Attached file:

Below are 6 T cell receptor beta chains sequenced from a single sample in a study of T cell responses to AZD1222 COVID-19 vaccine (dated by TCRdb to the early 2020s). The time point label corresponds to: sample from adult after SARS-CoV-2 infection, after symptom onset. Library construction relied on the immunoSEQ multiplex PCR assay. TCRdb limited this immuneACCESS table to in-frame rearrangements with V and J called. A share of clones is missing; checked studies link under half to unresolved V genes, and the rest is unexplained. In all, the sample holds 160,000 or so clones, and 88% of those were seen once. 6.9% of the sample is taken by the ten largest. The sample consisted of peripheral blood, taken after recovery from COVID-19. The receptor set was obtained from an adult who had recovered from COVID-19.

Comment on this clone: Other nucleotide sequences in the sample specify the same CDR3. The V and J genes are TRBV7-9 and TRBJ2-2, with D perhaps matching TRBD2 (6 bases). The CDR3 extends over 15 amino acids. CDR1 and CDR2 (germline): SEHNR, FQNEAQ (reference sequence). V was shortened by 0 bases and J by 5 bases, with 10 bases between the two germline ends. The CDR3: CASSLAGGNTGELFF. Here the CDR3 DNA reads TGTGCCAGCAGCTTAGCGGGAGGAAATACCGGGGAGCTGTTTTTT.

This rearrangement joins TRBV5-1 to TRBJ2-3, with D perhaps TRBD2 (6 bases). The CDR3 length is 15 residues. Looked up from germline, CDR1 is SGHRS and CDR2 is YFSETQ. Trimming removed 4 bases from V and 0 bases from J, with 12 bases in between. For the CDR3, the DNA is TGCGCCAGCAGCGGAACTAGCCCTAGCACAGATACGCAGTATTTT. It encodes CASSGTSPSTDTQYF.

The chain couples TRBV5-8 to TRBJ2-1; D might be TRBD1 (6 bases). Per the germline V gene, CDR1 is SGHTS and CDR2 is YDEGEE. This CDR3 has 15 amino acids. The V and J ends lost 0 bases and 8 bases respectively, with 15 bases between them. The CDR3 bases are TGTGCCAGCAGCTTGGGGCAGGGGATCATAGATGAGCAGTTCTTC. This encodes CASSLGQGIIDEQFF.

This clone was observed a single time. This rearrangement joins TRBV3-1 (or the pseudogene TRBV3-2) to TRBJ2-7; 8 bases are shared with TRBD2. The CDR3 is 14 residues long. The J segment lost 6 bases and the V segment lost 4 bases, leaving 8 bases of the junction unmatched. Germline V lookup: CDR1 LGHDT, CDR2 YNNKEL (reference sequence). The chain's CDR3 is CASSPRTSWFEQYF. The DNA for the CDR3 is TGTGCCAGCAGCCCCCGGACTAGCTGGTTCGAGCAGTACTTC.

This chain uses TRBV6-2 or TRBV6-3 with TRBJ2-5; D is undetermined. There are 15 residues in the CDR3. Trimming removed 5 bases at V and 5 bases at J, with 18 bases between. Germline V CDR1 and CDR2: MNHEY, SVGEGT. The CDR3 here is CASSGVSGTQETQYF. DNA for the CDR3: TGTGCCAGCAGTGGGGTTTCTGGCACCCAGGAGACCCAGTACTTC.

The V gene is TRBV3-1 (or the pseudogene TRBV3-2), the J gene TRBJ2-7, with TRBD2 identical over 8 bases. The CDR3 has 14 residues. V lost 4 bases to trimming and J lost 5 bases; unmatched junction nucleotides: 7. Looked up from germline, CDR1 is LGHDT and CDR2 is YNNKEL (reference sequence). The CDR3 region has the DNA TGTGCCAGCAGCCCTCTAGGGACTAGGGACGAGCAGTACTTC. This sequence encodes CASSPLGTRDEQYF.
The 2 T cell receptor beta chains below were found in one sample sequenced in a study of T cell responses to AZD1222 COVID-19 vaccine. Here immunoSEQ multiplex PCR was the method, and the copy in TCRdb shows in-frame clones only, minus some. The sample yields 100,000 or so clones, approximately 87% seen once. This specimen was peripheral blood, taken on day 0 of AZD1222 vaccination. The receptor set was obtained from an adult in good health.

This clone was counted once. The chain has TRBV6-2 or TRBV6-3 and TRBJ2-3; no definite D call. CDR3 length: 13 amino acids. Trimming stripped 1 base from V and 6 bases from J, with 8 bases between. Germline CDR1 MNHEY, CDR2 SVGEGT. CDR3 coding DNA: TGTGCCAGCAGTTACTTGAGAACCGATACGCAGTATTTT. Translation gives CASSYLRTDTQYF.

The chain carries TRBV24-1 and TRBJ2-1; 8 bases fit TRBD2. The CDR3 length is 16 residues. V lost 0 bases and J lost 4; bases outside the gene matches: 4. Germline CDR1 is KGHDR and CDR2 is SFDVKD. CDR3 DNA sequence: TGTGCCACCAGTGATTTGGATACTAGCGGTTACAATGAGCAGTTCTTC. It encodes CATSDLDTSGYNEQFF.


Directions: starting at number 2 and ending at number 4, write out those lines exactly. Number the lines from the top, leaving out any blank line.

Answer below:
Comment on this clone: Other nucleotide sequences in the sample specify the same CDR3. The V and J genes are TRBV7-9 and TRBJ2-2, with D perhaps matching TRBD2 (6 bases). The CDR3 extends over 15 amino acids. CDR1 and CDR2 (germline): SEHNR, FQNEAQ (reference sequence). V was shortened by 0 bases and J by 5 bases, with 10 bases between the two germline ends. The CDR3: CASSLAGGNTGELFF. Here the CDR3 DNA reads TGTGCCAGCAGCTTAGCGGGAGGAAATACCGGGGAGCTGTTTTTT.

This rearrangement joins TRBV5-1 to TRBJ2-3, with D perhaps TRBD2 (6 bases). The CDR3 length is 15 residues. Looked up from germline, CDR1 is SGHRS and CDR2 is YFSETQ. Trimming removed 4 bases from V and 0 bases from J, with 12 bases in between. For the CDR3, the DNA is TGCGCCAGCAGCGGAACTAGCCCTAGCACAGATACGCAGTATTTT. It encodes CASSGTSPSTDTQYF.

The chain couples TRBV5-8 to TRBJ2-1; D might be TRBD1 (6 bases). Per the germline V gene, CDR1 is SGHTS and CDR2 is YDEGEE. This CDR3 has 15 amino acids. The V and J ends lost 0 bases and 8 bases respectively, with 15 bases between them. The CDR3 bases are TGTGCCAGCAGCTTGGGGCAGGGGATCATAGATGAGCAGTTCTTC. This encodes CASSLGQGIIDEQFF.